Watching football fans watching the football
The former Liverpool manager, Graeme Souness, once despaired at the lack of desire shown by signings he had made during his time in charge of the club.
He'd succeeded Kenny Dalglish and gambled on an array of new signings in the hope that they would form the base of the next great Liverpool side. Unfortunately for them – and for Souness – what looked like an inspired managerial appointment turned into a spectacular failure, largely due to the lack of success enjoyed by those signings.
As a man who won numerous league and cup medals during a distinguished playing career, Souness knows a thing or two about desire. But in the day of average journeymen players becoming millionaires and making hunger and desire increasingly rare qualities, the transfer policies of three men show the value of an educated eye.
David Moyes, Tony Pulis and Sam Allardyce have mastered the art of steady club building, despite not having budgets in any way comparable to those of the top sides. All three have specialised in securing the signatures of players with a point to prove, and so far this season are yet again being rewarded for doing so.
It's no secret Moyes is one of the Premier League's best; with the pressure constantly mounting at Everton and the ongoing need to slash running costs, it's a superb achievement to even have them in contention for the top 10.
His most recent signing, on-loan Real Madrid winger Royston Drenthe, has looked like another exceptional addition to Everton's emaciated squad. Drenthe was once the subject of a transfer tussle between Chelsea, who wanted him in 2007 to replace the outgoing Arjen Robben, and Real.
Yet to make the grade at the Bernabeu, he was sent on loan to Hercules last season where he impressed before rowing with them over unpaid wages. Still not wanted by Mourinho at Madrid, Moyes signed him in the transfer window and it'd be no surprise if this wounded animal proves to be one of the season's best signings.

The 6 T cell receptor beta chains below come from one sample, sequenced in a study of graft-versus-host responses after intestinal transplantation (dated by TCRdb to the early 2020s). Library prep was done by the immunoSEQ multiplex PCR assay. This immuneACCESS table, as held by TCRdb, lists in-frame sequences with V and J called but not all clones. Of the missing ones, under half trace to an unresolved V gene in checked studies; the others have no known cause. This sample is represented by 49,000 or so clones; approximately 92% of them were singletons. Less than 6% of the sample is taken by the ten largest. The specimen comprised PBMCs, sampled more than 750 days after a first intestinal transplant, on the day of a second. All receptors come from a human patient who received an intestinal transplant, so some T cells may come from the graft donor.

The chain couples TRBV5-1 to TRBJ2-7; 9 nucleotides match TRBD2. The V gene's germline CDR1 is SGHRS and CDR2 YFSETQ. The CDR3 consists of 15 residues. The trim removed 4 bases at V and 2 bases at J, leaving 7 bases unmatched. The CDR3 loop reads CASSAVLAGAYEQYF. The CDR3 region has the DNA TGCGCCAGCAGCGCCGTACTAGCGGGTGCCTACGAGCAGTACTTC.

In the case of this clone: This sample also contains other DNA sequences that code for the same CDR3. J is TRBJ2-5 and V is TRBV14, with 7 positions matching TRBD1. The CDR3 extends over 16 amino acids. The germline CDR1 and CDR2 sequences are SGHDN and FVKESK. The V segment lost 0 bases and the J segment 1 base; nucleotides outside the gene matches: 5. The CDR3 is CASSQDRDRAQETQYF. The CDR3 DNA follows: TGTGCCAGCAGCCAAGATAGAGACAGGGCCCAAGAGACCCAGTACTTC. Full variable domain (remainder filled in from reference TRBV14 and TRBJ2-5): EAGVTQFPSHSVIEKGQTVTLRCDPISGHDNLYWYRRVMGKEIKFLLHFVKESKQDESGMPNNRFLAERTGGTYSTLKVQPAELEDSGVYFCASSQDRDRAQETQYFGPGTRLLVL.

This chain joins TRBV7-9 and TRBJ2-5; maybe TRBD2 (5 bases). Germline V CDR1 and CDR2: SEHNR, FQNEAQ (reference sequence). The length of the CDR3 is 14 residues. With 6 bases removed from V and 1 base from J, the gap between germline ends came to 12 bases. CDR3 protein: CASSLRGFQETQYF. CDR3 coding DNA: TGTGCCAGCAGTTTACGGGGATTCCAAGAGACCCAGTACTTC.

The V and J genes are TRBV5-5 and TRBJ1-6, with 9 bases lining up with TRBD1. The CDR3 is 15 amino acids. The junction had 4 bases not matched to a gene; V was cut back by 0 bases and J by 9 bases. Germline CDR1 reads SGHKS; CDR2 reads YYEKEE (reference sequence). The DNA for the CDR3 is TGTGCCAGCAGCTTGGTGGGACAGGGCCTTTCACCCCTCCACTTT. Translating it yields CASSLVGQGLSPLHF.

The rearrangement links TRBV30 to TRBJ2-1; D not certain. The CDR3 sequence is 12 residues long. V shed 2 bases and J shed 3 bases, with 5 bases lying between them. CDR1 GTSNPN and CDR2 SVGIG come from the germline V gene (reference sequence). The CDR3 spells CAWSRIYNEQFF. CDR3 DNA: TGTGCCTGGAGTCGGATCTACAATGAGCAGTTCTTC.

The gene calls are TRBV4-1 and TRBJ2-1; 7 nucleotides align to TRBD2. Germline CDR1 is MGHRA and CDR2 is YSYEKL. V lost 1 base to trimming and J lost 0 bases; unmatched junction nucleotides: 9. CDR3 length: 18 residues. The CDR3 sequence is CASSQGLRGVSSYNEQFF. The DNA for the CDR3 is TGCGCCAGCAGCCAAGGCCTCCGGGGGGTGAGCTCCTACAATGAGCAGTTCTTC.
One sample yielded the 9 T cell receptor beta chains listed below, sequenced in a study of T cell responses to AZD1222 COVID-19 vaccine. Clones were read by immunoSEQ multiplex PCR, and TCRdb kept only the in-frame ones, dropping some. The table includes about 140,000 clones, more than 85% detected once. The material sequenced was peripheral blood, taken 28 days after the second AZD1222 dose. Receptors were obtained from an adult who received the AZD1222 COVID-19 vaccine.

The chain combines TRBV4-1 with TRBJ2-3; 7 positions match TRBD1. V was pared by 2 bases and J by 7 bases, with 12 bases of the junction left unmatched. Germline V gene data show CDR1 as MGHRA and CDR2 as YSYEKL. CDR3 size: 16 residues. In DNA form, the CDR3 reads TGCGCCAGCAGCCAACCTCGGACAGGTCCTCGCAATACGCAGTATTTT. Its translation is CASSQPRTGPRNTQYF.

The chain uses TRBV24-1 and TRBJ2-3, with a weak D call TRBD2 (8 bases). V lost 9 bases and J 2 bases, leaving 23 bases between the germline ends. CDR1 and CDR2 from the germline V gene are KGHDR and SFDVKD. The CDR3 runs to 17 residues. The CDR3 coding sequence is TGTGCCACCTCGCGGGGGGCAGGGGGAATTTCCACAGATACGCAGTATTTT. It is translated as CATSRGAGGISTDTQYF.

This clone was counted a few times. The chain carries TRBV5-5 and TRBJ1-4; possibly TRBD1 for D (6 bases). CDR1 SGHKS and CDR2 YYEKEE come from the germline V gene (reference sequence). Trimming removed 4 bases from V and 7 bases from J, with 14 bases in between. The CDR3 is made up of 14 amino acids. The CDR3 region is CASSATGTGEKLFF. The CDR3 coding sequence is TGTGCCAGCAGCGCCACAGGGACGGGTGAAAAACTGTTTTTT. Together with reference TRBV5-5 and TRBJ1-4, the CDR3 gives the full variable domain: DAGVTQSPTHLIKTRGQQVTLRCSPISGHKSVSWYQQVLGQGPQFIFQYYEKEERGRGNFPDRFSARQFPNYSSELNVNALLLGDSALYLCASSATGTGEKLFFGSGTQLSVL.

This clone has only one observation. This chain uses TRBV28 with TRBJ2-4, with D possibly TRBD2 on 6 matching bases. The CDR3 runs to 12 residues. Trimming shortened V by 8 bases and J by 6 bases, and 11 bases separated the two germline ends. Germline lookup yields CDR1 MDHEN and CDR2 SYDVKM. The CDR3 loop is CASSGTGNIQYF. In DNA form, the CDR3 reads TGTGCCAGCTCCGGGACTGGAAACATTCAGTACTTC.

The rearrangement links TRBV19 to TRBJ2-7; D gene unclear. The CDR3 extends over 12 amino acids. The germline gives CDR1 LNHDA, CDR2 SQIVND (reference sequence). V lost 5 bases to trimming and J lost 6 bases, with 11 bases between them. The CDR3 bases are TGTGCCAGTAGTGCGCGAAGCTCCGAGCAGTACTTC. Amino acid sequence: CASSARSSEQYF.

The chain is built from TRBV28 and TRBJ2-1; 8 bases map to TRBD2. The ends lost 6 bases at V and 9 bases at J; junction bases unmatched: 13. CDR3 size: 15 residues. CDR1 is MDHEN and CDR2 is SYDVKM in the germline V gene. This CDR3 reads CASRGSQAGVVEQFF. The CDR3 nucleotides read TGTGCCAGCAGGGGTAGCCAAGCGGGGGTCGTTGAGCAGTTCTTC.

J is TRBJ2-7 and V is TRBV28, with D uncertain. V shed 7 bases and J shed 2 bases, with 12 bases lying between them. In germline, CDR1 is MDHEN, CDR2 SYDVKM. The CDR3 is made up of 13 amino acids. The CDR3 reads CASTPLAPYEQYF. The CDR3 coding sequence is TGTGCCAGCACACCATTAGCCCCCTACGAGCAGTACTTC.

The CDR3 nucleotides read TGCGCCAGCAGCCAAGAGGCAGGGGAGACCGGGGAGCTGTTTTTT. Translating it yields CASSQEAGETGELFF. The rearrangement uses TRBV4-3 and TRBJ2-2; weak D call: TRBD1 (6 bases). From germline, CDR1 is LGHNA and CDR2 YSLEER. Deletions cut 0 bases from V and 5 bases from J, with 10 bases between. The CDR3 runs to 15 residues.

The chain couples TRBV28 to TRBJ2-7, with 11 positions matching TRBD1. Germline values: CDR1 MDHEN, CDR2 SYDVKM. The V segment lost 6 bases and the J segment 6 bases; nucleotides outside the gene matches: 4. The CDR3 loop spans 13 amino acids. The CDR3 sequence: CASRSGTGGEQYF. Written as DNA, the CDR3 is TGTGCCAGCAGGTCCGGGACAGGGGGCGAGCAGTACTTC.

Tim Howard has been another admirable acquisition for Everton. After making several high profile errors at Manchester United, the assumption was that Howard wasn’t up to the task yet, since 2006, he’s been one of the most consistent goalkeepers in England.
It's an approach that’s worked for Moyes before – with the signings of Louis Saha, Phil Neville, Mikel Arteta and others – and it's one that he's likely to continue to use, regardless of the finances at his disposal.
Pulis, meanwhile, may have greater funds with which to play, but not to the extent of the Premier League's top six and it's a right he's no doubt earned - when he was first given the Stoke City manager's job they looked destined for relegation to what was then Division Two. Now competing in the Europa League, Jermaine Pennant, Matthew Etherington and Jonathan Woodgate are key to his plans.
A classy winger once hailed as David Beckham's successor in the England team and one of the outstanding natural talents of his era, Pennant’s never fulfilled his potential.
Problems on and off the pitch and his failure to make the grade at Arsenal or Liverpool meant Pennant was widely thought to be a negative influence. Pulis saw past that. He gave him a chance and now has one of the most consistent supplies of crosses anywhere in England.
On the opposite wing is Etherington, the self-confessed gambling addict believed to have lost around £1.5m on greyhounds, horses and poker. He arrived from West Ham – where he’d been failing to impress for some time – and slotted straight in to help inspire Stoke’s Premier League survival in 2009.